I was just checking out a photo on Cycle News of Ricky pulling the holeshot in ‘97 and then proceeding to crush everyone. You were listed as being in the pack but I couldn’t pick you out. My question is, given how great of a rider you were, what do you think kept you and many others from getting to Ricky or Jeremy’s level?
Respectfully, writing as someone who never made it out of intermediates, what’s the magic that they had that you didn’t?
I was #57 that year and to say that I didn’t light the world on fire would be an understatement. It’s like saying Guns N’ Roses album, Chinese Democracy, didn’t break any sales records. Sorry for the old reference but… I’m old.
I contend that there are few things that make all the difference between guys with championships coming out their ears and, well, guys like me. The first thing is they stay healthy. In Ricky Carmichael’s entire pro career, he had a torn ACL and he didn’t crash when it happened. Sure, he had some diggers and cut his leg on his footpeg at San Diego his first year, but he avoided injury like a bum avoiding a job.
That matters for a couple reasons, the first of which is your fitness continues to build year after year and you never get knocked back down to square one. It also let’s your confidence continue to build because getting hurt isn’t in the back of your mind. I never completed two full seasons in a row without missing at least part of a series with injury. The other characteristic, and they all tie together a little bit, is crazy amounts of self-belief. Chad Reed is a great example. Here’s a guy who hasn’t won a race in years, he’s closer to 40 than 30 and if you asked him right now if he can win this Saturday he will tell you, emphatically, yes. When I was in my prime in the best shape of my life I didn’t have that much confidence. I’d be up on the podium after winning and still not be sure I could do it again. I can’t tell you how to have confidence like those guys but if I knew how to bottle it I would be a rich man. Roczen, Tomac, and Musquin all think they can win this weekend. The weather might prove them all wrong.
Dear faithful all-wise sir Ping,
Will we ever get a new 125 on the market from the likes of Suzuki or Kawasaki? Or is the rest of the world leaving the smaller two strokes behind? Also, whatever happened to Alta after halting productions? Is it possible that they find a buyer?
Man with a bike problem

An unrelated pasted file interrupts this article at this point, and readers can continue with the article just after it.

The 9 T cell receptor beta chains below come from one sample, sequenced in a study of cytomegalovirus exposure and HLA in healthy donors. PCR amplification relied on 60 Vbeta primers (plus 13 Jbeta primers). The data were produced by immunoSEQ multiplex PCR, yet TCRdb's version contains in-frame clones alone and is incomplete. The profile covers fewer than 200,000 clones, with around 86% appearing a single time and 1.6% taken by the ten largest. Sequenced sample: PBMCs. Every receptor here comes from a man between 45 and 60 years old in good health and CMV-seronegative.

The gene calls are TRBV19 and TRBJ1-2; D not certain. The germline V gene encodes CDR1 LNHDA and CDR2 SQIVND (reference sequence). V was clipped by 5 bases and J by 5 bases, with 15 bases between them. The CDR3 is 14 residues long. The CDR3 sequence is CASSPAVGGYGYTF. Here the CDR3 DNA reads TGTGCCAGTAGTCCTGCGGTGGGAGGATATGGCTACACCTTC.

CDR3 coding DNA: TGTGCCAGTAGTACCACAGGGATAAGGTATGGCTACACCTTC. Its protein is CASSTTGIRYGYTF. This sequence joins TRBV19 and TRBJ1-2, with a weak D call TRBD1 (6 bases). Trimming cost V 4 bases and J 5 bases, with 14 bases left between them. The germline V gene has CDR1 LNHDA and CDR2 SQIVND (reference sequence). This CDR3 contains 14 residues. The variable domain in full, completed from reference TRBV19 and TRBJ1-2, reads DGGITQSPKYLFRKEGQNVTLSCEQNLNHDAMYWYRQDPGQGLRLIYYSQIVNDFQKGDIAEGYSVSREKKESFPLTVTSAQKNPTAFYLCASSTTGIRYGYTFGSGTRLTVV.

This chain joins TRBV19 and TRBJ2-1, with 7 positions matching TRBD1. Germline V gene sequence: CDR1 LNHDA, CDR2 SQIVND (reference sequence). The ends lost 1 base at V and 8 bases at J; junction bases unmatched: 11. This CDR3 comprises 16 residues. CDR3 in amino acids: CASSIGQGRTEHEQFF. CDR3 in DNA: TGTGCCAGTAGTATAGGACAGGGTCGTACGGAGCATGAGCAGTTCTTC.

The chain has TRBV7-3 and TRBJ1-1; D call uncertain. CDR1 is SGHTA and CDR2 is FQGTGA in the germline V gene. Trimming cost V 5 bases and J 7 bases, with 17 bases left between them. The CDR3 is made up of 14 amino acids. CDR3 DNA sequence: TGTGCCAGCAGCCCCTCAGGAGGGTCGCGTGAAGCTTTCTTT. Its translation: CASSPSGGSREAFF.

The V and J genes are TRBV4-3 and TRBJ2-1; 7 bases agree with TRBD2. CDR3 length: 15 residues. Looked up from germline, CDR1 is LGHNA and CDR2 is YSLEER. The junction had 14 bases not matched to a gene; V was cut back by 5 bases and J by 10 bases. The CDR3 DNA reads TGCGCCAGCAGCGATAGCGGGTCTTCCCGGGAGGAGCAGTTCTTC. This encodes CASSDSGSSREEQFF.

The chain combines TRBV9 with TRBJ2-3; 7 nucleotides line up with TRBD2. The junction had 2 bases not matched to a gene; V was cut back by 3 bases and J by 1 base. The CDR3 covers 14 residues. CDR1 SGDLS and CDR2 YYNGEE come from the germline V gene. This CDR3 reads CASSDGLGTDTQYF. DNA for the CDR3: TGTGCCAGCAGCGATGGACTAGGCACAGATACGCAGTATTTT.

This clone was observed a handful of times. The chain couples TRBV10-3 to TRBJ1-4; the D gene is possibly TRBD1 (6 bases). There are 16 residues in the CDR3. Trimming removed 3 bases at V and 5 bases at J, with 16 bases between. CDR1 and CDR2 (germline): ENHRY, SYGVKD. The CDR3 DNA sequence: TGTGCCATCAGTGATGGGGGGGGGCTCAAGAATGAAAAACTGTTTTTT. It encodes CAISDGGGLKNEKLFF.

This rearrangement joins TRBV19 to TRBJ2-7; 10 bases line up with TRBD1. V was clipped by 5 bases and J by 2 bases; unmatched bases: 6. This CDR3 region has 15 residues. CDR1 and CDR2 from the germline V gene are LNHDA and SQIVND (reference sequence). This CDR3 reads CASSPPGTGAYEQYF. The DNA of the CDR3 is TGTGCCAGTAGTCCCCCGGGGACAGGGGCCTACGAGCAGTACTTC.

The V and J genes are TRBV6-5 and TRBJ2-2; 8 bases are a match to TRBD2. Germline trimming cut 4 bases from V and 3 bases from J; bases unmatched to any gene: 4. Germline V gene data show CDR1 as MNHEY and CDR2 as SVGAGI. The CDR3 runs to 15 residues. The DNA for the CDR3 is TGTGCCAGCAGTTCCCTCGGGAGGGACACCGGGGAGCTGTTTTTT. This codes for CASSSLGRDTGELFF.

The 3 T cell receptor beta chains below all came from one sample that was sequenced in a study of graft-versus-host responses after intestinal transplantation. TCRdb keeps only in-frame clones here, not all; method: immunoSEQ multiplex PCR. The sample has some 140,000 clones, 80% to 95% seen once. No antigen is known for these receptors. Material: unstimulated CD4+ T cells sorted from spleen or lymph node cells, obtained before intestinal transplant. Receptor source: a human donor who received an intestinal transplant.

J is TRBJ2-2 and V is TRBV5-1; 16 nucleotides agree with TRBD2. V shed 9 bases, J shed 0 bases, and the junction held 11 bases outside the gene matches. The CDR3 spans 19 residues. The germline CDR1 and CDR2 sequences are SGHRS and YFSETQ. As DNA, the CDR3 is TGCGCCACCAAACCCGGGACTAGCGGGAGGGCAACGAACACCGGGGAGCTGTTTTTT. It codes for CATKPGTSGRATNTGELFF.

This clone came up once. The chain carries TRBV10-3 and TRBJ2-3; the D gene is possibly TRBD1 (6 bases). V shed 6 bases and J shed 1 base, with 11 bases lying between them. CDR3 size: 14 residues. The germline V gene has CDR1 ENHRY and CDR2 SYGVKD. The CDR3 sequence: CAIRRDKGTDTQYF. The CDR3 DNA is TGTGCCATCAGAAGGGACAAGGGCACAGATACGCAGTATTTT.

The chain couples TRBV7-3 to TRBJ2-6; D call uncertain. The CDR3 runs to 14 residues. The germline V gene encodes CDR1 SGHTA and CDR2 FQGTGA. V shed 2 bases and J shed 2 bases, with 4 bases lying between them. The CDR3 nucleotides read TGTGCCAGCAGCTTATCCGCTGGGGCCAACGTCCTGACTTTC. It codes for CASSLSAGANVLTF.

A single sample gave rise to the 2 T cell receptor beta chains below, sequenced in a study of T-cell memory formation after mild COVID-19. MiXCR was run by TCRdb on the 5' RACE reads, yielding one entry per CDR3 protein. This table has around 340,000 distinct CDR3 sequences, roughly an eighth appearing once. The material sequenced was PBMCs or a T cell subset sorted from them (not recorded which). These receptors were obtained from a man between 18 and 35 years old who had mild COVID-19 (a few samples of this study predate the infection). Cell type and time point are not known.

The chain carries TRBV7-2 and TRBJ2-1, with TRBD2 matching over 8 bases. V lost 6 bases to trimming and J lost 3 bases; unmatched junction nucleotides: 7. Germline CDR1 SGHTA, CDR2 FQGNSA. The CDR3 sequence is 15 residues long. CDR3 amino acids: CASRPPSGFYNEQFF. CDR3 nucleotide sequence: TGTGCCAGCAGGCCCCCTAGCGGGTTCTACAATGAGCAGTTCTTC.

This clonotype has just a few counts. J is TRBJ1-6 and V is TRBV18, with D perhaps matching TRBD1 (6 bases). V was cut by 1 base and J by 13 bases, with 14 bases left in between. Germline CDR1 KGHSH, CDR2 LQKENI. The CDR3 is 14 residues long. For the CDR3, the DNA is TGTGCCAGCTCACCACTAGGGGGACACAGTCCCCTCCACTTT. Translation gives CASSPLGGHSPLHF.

I’m not sure. The manufacturers contend that they will build what the people want them to build. Personally, I think that’s a bunch of political horse shit, but that’s their story. I do believe we are headed to a place where something will have to change. Kids can’t afford bikes anymore and that’s a real problem when you’re trying to formulate a succession plan for the sport. I say all the time that the 125 class (or 144) is the silver bullet to get things back on the right track, but getting Honda, Suzuki, and Kawasaki onboard is the trick. Time will tell. In the premiere episode of The Whiskey Throttle Show, guest Roger DeCoster said that more 125 races at the local and amateur level would be the right move for the health of the sport. You going to argue with The Man?
I haven’t heard anything about Alta but it doesn’t look good. The silver lining is that they proved that an electric bike is a viable option. Maybe it isn’t that company that picks the ball up and continues running it down the field, but somebody will eventually. And when our kid’s kids get their first bike, it will likely be electric.
Hope all is well down south in Cali. Question for you and any former pro’s: So, when A1 rolls around, do guys like you who have made it to the top level of supercross still get butterflies when attending A1? Do you still feel the stomach-turning pre-race sh**ters like everyone else does whilst sitting on the line? Or has that faded enough that you can calmly enjoy a $14 burger and a $9 beer at the event?
Thanks man... hope to see you back in MT soon.
Good to hear from you. I can’t speak for other retirees, but it’s a different feeling now. When the lights click off in the stadium and the opening ceremonies start I’m excited and nervous, but not like I’m one of the riders standing in the tunnel with my gear on. No, it’s more like when it’s your birthday and your wife comes into the bedroom wearing lingerie and carrying a box of chocolates. The guys down in the tunnel, on the other hand, are trying their best to keep from vomiting in their helmets as they wait to walk out to the start gate. I remember being so unbelievably nervous before the first round that I was physically ill. I would literally ask myself why I was doing this. Why would I do something that made me so nervous and anxious? But after a round or two the nerves subside a little and it’s not so bad.
This Saturday I’ll be nervous/excited (the good kind) but I’ll still be able to crush a hot dog, a box of licorice, a pretzel with mustard, and a soda that’s as big as my truck and costs almost as much, no problem. See you in the stands with snacks… or back in Big Sky country.
Have a question for Ping? Hit him up at email@example.com.